Concept

Château de Montségur

Summary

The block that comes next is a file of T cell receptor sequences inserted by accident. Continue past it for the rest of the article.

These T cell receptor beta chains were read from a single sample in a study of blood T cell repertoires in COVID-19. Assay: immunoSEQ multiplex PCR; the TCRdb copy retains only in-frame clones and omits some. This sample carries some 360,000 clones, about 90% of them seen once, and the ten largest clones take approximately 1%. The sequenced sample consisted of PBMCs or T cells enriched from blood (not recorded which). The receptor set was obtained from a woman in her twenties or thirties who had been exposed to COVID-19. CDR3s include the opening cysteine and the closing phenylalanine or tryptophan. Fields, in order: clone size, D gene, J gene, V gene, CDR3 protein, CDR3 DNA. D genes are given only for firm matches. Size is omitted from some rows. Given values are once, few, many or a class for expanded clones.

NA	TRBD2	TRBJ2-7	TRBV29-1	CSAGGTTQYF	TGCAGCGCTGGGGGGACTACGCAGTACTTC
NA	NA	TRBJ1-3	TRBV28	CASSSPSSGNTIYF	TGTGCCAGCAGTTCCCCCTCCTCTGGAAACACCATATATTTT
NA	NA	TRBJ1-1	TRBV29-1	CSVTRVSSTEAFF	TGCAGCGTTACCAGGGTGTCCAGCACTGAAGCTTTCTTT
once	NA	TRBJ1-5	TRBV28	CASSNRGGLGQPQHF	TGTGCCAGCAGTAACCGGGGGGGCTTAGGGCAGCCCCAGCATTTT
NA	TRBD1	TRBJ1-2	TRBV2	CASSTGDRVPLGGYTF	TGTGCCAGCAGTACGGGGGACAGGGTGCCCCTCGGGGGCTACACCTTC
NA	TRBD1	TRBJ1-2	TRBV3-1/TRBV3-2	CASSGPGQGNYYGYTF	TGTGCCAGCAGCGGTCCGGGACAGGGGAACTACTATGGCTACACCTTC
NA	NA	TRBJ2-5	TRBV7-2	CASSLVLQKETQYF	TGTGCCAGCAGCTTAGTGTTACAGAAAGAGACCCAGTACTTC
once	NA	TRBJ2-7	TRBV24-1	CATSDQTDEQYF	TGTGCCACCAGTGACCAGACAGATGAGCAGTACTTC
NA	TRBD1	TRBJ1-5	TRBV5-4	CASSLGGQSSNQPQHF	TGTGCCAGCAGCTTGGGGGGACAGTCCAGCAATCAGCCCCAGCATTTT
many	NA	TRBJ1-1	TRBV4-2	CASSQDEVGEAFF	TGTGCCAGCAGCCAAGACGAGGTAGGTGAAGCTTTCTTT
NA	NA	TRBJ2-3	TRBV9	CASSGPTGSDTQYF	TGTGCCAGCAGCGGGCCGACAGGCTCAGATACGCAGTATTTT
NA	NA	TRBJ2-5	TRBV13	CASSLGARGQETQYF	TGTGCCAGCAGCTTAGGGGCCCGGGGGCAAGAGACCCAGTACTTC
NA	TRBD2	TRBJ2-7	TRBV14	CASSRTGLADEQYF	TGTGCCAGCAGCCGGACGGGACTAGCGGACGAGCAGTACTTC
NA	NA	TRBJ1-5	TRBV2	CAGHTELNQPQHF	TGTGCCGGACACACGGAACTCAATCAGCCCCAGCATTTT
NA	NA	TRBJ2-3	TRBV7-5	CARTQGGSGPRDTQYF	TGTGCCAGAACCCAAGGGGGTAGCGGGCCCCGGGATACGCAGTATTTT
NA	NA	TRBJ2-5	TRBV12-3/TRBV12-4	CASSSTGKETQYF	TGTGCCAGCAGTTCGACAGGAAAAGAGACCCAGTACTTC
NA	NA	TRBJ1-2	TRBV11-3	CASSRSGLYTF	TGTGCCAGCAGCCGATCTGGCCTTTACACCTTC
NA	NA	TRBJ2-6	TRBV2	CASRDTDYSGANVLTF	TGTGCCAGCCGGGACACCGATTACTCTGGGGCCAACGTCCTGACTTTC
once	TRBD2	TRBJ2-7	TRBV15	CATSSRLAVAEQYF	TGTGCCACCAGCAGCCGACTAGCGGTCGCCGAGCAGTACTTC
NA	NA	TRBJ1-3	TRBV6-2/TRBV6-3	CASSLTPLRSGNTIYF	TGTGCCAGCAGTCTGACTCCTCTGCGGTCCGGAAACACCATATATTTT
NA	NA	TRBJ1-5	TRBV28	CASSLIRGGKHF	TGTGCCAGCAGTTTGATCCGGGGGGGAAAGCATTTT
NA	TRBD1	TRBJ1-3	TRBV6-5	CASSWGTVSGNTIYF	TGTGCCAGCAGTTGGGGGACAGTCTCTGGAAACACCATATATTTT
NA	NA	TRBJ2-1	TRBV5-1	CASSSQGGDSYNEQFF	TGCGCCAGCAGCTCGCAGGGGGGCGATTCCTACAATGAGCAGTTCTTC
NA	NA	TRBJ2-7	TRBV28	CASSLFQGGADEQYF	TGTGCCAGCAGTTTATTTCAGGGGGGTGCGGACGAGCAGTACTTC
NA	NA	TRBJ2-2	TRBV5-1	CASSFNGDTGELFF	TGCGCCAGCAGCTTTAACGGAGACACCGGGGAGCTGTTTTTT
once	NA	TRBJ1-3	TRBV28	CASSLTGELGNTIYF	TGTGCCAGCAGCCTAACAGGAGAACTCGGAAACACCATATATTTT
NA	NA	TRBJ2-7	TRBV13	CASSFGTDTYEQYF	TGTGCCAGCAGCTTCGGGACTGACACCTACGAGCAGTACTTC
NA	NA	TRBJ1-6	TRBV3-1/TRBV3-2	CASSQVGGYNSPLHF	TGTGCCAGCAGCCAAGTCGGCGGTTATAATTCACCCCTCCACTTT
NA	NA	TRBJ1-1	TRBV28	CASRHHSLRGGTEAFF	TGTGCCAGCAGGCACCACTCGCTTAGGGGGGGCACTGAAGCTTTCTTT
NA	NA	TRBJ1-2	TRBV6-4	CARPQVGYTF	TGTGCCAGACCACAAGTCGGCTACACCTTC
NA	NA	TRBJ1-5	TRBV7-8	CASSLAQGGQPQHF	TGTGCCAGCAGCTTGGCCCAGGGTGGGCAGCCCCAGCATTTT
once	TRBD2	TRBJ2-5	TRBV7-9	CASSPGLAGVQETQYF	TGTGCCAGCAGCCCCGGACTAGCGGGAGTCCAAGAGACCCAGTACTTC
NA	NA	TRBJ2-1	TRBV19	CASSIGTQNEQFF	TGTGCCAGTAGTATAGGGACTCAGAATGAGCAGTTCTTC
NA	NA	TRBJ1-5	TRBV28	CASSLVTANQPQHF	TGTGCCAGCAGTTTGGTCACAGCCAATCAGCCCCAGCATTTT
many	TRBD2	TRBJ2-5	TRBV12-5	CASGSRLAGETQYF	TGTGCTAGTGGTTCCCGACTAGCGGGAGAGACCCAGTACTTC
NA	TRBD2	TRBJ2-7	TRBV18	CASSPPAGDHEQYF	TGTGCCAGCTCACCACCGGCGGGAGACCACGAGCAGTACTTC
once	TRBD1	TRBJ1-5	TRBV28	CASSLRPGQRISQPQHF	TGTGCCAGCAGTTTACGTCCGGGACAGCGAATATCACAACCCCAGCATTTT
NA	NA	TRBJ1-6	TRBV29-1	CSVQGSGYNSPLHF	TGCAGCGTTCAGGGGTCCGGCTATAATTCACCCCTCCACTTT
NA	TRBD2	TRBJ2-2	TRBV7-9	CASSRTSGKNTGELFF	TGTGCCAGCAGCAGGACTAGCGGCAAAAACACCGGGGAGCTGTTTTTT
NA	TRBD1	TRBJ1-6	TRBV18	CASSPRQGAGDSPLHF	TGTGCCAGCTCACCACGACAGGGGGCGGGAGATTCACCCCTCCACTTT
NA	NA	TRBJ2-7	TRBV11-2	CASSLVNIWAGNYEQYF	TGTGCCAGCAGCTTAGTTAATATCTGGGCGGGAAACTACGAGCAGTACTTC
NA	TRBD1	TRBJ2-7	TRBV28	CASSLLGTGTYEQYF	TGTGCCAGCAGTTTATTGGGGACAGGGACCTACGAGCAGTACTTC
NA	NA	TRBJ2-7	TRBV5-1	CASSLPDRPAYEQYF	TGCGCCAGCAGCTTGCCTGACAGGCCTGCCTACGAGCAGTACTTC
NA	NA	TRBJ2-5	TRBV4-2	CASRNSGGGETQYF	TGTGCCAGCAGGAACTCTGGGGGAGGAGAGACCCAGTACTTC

The Château de Montségur (English: Castle of Montsegur; Languedocien: Castèl de Montsegur) is a former fortress near Montségur, a commune in the Ariège department in southern France. Its ruins are the site of a razed stronghold of the Cathars. The present fortress on the site, though described as one of the "Cathar castles," is actually of a later period. It has been listed as a monument historique by the French Ministry of Culture since 1862. The ruins of Montségur are perched at a precarious altitude in the south of France near the Pyrenees. Located in the heart of France's Languedoc-Occitanie regions, southwest of Carcassonne, Montségur dominates a rock formation known as a pog — a term derived from the Languedocien dialect of Occitan — puòg or puèg, meaning "peak, hill, mountain." The top of the ruin is reached by a path and is 170m above the road. The earliest signs of human settlement in the area date back to the Stone Age. Evidence of Roman occupation such as Roman currency and tools have also been found in and around the site. Its name comes from Latin mons securus, which evolved into mont ségur in Occitan, which means "safe hill". In the Middle Ages the Montsegur region was ruled by the Counts of Toulouse, the Viscounts of Carcassonne and finally the Counts of Foix. Little is known about the fortification until the time of the Albigensian Crusade. In about 1204, Raymond de Péreille, one of the two lords of Montségur, the other being his cousin Pierre-Roger de Mirepoix, decided to rebuild the castle that had been in ruins for 40 years or more. Refortified, the castle became a center of Cathar activities, and home to Guilhabert de Castres, a Cathar theologian and bishop. In 1233 the site became "the seat and head" (domicilium et caput) of the Cathar church. It has been estimated that the fortified site housed about 500 people when in 1241, Raymond VII besieged Montsegur without success. The murder of representatives of the inquisition by about fifty men from Montsegur and faidits at Avignonet on May 28, 1242, was the trigger for the final military expedition to conquer the castle, the siege of Montségur.
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